"This is a message for all Iraqis -- don't come here. This is not the place for us," Dan tells me.
Notwithstanding his mixed feelings about America, Dan knows it would be extremely unsafe for both him and his family if he goes back.
So Dan and I go out to meet with local Arab and Muslim organizations to see if there was a way to keep Dan in the U.S.
After a series of meetings, however, we had no clear answers. At one point, Dan tears up as a charity worker tells him he might have to stay in a homeless shelter.
At this moment of extreme peril, Dan and I are both at a loss.
But then we catch a break. After dozens of pleading phone calls, I manage to convince some generous people I know in Maine to help Dan get into a group home there for troubled teens.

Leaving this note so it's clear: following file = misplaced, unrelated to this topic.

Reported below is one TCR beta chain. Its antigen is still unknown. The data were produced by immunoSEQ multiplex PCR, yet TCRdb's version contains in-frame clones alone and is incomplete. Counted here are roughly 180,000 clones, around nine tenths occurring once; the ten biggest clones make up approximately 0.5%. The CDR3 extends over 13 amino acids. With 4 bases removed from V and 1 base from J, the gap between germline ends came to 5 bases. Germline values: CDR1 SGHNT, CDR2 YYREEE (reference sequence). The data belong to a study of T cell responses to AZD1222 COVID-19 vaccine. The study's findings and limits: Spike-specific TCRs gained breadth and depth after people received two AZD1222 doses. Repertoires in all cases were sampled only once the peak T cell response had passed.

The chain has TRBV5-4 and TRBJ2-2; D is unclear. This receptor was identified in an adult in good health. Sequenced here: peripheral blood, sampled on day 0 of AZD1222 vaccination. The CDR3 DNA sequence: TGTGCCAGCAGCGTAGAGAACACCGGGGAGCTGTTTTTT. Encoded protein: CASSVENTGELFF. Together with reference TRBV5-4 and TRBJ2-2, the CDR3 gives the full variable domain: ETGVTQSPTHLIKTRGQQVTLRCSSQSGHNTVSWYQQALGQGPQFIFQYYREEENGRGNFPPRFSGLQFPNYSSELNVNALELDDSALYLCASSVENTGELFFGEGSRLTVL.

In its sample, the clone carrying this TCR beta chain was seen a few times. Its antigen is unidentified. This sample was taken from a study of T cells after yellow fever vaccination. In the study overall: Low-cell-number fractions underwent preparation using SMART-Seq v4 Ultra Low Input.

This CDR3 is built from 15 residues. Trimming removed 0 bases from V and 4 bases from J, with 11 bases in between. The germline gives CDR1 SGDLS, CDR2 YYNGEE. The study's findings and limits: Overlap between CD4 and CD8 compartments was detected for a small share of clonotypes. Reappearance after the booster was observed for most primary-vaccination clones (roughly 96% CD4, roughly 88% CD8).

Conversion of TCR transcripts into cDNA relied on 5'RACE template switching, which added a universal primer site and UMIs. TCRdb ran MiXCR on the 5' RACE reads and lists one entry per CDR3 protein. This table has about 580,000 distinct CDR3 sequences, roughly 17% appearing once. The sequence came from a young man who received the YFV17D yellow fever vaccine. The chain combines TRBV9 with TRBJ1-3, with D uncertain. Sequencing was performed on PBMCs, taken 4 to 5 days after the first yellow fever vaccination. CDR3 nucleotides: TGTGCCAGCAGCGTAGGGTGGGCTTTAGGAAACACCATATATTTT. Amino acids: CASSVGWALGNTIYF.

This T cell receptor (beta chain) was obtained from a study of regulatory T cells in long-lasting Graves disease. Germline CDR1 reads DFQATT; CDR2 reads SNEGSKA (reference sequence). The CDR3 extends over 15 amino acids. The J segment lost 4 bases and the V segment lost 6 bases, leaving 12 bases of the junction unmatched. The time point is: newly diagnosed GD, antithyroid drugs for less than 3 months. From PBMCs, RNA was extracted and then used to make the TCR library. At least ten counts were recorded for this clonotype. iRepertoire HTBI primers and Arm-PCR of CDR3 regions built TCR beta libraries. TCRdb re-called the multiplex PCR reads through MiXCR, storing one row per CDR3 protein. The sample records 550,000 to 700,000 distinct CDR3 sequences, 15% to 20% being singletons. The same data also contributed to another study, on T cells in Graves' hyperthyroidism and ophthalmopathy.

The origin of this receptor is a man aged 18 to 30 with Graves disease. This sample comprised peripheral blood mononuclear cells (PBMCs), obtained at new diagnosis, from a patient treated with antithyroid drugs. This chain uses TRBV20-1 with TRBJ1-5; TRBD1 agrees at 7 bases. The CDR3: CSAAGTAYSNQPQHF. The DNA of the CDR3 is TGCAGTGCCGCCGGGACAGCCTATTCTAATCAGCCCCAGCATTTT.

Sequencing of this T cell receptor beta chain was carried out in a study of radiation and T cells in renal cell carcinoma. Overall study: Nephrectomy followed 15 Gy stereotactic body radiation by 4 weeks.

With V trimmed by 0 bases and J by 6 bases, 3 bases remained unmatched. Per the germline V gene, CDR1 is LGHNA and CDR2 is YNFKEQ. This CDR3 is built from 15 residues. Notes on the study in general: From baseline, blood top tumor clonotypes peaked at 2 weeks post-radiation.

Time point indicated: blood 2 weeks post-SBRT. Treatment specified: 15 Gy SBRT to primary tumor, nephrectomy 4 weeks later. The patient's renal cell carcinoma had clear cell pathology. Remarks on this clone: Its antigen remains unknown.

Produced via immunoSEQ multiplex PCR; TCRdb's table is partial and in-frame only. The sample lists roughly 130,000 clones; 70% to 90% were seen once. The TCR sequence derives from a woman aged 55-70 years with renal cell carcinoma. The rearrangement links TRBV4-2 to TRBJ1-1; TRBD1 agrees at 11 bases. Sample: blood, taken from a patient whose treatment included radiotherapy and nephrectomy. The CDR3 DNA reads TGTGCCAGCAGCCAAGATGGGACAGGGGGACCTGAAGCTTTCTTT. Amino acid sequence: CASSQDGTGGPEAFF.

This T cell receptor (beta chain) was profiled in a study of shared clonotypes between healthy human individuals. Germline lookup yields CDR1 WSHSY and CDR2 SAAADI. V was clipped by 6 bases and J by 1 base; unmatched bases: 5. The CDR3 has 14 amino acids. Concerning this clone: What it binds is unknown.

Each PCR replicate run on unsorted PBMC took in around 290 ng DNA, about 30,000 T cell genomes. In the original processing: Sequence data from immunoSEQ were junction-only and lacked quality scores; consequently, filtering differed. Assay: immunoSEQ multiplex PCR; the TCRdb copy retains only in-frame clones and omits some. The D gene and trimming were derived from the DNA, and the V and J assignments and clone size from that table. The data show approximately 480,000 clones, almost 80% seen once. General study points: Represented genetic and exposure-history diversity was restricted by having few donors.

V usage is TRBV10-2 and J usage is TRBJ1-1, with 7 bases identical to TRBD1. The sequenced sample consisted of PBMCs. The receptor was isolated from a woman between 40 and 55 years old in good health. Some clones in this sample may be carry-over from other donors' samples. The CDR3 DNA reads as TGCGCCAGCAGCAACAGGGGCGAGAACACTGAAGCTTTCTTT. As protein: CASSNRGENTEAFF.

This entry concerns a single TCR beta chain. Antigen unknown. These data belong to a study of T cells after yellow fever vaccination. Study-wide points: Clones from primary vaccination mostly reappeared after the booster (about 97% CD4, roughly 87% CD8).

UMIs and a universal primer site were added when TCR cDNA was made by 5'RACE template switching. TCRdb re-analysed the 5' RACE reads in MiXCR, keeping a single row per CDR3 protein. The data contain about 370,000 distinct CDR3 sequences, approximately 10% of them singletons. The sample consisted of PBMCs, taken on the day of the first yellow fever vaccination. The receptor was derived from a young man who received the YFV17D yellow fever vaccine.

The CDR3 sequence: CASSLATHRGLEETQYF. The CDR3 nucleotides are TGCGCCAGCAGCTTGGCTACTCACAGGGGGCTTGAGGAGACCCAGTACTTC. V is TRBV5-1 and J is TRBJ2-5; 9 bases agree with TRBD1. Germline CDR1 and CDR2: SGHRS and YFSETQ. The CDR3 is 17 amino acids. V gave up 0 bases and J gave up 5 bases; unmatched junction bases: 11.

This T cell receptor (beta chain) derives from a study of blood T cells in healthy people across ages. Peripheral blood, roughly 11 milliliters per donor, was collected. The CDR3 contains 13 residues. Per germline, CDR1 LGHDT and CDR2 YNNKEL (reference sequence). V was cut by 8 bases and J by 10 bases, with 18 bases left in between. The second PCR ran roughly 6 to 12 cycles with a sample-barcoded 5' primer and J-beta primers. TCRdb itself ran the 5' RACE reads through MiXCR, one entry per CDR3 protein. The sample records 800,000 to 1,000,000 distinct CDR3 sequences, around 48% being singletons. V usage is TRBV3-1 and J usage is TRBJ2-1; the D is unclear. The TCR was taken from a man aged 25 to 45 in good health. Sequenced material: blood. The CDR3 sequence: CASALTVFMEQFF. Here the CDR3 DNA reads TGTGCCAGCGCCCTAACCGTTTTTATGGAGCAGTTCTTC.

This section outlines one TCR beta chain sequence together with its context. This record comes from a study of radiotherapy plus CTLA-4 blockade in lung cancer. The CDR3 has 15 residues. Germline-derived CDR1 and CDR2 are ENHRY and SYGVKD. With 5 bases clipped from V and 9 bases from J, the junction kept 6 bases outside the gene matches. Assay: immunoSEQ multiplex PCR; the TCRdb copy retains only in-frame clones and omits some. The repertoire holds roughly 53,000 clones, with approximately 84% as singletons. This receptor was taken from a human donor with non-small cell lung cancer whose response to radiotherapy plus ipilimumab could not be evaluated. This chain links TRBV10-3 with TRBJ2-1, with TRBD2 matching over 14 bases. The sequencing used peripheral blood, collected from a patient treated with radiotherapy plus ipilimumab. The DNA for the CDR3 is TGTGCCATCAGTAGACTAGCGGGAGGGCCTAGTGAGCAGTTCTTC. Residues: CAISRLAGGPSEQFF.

As we drive to the home, Dan tells me, "If I got kicked out of this one, that's it. My life is done for good."
As we move Dan in to his new home, it becomes clear that he will suddenly be subject to many more rules than he faced at Thomas College. He assures me he can handle it, and I tell him that I predict he'll make me proud.
Reports of Dan's Bad Behavior Continue to Pile Up
When I go back up to Maine to visit Dan a few months later, I see signs of progress. His teachers say they like him; he's got a volunteer job at the local Salvation Army that he seems to like.
But it's also clear that his disciplinary problems have not evaporated.
I sit it on a meeting with Dan and his support team. They demand that he take a drug test. He refuses, but ultimately relents. After assuring me that he hadn't smoked weed, the test results come back positive.
Weeks after that, I'm told that Dan had stolen several items from his job at the Salvation Army.